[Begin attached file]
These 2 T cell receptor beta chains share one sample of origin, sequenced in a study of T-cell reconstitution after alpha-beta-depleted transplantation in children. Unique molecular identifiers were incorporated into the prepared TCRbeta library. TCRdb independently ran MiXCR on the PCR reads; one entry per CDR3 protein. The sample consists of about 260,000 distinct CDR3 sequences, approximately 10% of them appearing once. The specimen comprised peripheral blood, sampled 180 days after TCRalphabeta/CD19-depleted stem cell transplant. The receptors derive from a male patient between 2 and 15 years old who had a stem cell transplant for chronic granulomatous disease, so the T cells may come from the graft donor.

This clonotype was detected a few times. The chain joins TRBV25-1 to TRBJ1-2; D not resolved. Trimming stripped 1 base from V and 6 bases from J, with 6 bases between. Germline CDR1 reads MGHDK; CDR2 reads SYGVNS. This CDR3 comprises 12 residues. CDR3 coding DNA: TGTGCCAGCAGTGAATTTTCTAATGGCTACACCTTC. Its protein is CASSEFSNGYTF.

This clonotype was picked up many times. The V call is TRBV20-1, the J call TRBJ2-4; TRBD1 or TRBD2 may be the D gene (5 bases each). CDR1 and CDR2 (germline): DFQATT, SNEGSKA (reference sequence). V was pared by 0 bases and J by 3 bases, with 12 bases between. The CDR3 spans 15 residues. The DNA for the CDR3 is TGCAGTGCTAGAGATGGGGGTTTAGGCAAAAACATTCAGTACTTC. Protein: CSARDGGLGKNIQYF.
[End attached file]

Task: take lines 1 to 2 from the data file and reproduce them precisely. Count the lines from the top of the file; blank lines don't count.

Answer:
These 2 T cell receptor beta chains share one sample of origin, sequenced in a study of T-cell reconstitution after alpha-beta-depleted transplantation in children. Unique molecular identifiers were incorporated into the prepared TCRbeta library. TCRdb independently ran MiXCR on the PCR reads; one entry per CDR3 protein. The sample consists of about 260,000 distinct CDR3 sequences, approximately 10% of them appearing once. The specimen comprised peripheral blood, sampled 180 days after TCRalphabeta/CD19-depleted stem cell transplant. The receptors derive from a male patient between 2 and 15 years old who had a stem cell transplant for chronic granulomatous disease, so the T cells may come from the graft donor.

This clonotype was detected a few times. The chain joins TRBV25-1 to TRBJ1-2; D not resolved. Trimming stripped 1 base from V and 6 bases from J, with 6 bases between. Germline CDR1 reads MGHDK; CDR2 reads SYGVNS. This CDR3 comprises 12 residues. CDR3 coding DNA: TGTGCCAGCAGTGAATTTTCTAATGGCTACACCTTC. Its protein is CASSEFSNGYTF.